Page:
The number of defectors arriving in South Korea in the first quarter of this year declined to 61% of the 2011 first quarter figure, according to new data from the Ministry of Unification.
This year saw 160 people arrive in January, 90 in February and 116 in March, a total of 366 and an average of 122 new arrivals per month. This compares unfavorably with the 600 people who arrived in the same period of last year.
Given that more than half of new arrivals already have family settled in South Korea (who then help them to defect in turn), and since it normally takes such people 30-45 days to go from defecting to arriving in South Korea, those people arriving in February and March of this year are predominantly those who defected immediately after Kim Jong Il’s death on December 17th, 2011. Therefore, it is probable that the sharp reduction in numbers is a direct result of enhanced border controls following Kim’s death.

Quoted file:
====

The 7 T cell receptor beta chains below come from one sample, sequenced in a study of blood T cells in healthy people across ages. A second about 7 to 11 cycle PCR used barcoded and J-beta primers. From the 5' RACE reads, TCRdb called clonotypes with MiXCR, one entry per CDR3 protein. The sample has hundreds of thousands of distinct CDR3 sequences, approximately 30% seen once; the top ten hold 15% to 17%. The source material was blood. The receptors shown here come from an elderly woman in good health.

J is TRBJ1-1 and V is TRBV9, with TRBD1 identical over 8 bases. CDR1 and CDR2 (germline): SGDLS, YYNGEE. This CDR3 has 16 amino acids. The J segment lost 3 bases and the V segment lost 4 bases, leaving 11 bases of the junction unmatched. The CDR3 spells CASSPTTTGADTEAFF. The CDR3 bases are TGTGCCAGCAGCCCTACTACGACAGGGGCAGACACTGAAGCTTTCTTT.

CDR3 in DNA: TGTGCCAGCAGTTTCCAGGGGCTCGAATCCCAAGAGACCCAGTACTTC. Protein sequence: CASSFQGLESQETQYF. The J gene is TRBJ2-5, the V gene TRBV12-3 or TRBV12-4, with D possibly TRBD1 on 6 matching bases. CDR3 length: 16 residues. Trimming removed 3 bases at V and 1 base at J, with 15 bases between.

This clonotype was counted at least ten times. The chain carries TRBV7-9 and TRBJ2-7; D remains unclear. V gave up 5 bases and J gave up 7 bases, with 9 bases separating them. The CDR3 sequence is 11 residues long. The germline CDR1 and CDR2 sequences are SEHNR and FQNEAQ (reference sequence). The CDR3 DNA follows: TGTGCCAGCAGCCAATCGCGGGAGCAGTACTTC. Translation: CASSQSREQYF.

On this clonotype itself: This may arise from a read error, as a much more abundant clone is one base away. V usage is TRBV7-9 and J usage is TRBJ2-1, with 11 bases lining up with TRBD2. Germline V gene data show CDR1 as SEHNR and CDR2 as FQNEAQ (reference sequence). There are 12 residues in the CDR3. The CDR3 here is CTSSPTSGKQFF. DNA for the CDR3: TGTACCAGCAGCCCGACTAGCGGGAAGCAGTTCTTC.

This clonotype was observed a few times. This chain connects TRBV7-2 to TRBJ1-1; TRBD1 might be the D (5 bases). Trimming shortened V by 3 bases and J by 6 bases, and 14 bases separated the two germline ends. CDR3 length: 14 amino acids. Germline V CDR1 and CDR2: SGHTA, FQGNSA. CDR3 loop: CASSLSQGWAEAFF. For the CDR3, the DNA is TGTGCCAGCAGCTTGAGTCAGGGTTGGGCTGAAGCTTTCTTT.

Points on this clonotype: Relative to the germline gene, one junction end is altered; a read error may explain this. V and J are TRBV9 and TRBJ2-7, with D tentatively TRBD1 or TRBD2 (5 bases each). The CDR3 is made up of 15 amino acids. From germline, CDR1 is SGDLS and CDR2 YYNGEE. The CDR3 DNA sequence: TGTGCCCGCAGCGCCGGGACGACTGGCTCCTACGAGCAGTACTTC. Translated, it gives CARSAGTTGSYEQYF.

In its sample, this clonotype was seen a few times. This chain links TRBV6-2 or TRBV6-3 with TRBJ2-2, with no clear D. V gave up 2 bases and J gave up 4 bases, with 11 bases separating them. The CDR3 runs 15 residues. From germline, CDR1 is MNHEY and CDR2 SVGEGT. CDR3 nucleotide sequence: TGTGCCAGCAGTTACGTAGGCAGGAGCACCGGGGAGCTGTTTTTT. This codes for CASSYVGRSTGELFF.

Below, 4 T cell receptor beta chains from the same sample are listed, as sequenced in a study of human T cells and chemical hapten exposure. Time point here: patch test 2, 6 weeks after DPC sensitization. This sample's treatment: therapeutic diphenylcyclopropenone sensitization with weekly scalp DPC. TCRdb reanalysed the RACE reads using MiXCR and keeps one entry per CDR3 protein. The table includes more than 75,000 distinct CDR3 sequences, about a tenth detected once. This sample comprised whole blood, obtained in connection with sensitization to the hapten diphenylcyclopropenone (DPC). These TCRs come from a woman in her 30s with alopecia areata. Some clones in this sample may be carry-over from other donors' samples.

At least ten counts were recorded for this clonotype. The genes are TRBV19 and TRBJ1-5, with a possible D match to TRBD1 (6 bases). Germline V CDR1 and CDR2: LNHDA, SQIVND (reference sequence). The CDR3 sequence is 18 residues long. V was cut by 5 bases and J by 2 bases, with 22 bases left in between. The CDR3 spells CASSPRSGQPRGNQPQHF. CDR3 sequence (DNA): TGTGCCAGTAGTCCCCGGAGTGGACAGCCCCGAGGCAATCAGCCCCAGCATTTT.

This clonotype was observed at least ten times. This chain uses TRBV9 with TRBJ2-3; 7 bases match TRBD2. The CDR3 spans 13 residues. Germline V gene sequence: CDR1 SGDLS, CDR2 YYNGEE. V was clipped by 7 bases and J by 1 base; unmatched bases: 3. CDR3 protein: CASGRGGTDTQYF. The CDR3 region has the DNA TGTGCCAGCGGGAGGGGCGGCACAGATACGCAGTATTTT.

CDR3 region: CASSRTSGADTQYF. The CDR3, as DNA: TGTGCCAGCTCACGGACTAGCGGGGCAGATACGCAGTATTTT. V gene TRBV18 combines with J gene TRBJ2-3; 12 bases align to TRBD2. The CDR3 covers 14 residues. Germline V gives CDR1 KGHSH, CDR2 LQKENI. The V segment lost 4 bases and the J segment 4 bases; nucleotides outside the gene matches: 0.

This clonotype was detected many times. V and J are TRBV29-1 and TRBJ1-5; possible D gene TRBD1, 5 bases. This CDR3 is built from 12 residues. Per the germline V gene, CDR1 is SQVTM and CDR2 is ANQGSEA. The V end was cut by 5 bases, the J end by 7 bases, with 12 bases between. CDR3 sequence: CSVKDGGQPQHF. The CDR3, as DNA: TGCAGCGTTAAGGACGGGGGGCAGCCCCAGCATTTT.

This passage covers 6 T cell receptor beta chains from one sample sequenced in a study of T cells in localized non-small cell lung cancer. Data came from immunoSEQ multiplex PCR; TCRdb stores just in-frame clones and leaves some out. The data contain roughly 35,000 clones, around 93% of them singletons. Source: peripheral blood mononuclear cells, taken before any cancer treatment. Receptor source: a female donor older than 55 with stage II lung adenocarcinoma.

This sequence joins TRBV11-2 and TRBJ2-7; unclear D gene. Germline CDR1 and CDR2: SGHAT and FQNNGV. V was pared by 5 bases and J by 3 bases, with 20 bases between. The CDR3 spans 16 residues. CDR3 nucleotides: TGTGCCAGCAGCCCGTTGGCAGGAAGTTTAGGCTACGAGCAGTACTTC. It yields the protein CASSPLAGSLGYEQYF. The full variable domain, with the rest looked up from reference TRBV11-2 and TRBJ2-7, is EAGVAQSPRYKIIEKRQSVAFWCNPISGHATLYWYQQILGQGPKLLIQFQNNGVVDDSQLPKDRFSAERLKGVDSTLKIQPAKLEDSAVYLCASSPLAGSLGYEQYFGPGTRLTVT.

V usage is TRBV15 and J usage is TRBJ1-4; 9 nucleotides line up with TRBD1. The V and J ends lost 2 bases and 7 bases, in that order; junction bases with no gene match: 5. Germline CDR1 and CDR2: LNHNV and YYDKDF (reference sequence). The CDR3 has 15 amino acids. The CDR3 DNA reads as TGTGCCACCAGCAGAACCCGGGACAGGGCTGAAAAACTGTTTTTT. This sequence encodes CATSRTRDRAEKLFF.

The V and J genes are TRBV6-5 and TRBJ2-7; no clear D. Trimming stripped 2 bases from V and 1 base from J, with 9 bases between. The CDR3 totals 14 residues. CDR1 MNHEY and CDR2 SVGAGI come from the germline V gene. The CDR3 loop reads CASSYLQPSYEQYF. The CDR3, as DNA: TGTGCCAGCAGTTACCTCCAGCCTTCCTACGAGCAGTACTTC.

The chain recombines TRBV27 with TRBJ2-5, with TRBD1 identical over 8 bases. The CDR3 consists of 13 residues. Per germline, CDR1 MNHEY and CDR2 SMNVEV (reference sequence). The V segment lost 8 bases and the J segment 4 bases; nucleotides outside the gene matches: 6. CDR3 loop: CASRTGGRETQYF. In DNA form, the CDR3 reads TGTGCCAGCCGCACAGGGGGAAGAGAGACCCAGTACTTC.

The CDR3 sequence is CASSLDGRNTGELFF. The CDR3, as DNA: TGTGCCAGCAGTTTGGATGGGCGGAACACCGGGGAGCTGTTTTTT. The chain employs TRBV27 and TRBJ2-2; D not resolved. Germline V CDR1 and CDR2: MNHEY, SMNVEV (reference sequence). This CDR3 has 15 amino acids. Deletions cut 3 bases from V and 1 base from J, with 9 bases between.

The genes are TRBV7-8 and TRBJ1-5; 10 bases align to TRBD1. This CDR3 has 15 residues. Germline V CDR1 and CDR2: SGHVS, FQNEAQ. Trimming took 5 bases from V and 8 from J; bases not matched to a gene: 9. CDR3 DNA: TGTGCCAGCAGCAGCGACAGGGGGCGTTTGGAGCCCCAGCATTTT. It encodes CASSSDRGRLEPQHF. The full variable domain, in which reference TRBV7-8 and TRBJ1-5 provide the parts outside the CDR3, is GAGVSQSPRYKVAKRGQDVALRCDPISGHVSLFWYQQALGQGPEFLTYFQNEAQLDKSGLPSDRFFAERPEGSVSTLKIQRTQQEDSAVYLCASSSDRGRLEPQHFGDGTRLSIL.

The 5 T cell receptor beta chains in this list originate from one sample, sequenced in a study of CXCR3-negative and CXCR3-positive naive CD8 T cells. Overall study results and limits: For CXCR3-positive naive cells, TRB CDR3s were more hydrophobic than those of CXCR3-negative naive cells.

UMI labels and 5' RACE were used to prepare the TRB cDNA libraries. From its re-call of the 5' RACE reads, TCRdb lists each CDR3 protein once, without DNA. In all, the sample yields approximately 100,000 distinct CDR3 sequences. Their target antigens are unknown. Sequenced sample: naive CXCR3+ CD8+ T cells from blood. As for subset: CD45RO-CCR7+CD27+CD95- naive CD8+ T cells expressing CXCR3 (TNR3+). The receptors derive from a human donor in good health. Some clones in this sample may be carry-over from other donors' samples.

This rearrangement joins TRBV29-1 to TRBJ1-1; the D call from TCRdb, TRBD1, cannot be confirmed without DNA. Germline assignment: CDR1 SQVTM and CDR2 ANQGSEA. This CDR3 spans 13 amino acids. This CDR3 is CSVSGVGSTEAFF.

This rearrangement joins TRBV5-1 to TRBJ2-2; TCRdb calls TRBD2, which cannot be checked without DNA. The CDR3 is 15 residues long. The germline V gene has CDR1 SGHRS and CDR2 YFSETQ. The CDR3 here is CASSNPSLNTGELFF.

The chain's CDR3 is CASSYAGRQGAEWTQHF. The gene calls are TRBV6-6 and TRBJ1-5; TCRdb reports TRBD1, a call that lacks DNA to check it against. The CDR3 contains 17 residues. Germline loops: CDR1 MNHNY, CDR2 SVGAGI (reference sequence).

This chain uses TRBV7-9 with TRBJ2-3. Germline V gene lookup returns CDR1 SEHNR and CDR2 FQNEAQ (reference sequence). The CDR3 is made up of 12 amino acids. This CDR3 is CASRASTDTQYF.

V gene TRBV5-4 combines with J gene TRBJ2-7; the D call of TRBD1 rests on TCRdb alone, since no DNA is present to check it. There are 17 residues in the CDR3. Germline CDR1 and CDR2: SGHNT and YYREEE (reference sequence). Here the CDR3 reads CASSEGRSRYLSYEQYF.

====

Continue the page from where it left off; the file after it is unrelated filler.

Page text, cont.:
A source well aware of how the border between China and North Korea operates told Daily NK that it is not surprising that the numbers have starkly declined, since not only is it hard to physically cross the border these days, it is not even easy to call North Korea.
On this, a Ministry of Unification official also commented, “Following Kim Jong Il’s death last year, border patrols were strengthened and defection itself became more difficult. In particular, the repatriation of defectors inside China became an international issue and so these kinds of measures were strengthened.”
As a result, it is possible that the number of North Koreans arriving in South Korea could dip below 2,000 this year for the first time since it first topped the same figure back in 2006.